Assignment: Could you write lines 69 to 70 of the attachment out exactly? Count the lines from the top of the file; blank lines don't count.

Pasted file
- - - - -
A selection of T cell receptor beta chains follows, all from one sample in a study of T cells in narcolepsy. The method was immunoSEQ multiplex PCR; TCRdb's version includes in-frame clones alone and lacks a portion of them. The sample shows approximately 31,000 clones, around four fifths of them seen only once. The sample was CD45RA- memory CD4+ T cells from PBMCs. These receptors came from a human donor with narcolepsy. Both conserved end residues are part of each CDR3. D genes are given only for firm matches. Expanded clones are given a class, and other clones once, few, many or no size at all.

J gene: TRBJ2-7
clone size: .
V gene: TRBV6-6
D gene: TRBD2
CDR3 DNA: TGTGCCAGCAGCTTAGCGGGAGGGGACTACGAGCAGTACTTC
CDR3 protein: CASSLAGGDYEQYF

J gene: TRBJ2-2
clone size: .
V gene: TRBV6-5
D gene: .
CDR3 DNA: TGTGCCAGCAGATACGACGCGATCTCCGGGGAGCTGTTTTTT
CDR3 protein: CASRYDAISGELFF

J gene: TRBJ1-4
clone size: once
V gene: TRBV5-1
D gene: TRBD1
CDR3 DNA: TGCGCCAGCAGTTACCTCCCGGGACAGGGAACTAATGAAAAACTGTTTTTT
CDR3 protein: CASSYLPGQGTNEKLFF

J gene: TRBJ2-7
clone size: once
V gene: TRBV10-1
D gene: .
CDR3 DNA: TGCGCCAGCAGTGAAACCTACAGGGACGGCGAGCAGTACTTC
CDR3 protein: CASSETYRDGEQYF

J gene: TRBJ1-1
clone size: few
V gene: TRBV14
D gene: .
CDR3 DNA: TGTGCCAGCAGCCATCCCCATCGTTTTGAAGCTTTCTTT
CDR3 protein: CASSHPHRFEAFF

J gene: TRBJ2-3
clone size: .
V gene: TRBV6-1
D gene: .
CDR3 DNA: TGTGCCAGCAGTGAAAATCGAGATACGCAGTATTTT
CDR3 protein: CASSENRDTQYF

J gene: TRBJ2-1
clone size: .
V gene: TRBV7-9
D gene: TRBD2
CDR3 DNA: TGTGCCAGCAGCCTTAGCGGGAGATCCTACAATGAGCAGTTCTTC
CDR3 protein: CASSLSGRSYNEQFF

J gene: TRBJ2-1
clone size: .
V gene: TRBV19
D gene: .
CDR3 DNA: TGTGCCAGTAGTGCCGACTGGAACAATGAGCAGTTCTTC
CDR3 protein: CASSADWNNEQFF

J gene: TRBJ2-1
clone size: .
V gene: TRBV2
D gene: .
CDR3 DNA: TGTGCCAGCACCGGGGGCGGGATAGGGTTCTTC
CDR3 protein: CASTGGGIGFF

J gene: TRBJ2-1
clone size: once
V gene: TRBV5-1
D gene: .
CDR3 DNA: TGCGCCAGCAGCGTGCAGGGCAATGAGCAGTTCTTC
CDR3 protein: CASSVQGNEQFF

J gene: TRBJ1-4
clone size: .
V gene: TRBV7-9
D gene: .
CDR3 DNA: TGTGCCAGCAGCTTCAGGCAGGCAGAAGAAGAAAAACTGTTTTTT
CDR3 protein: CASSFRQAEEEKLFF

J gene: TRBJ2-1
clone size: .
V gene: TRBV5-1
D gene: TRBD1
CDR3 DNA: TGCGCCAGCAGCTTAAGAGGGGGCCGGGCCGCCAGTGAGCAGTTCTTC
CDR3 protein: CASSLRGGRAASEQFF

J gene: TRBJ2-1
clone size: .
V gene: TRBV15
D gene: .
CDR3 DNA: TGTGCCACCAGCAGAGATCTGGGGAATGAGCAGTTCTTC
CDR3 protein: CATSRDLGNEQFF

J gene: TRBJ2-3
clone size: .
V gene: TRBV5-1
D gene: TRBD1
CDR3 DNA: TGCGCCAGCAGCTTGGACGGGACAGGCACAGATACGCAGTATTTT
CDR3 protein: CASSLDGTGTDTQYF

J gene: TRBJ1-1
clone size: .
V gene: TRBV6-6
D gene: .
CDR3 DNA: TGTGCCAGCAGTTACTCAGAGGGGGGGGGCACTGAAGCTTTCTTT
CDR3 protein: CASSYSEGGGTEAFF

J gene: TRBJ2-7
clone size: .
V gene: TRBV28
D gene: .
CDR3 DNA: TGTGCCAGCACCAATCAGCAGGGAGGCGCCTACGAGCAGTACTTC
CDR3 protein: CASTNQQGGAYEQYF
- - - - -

clone size: .
V gene: TRBV5-1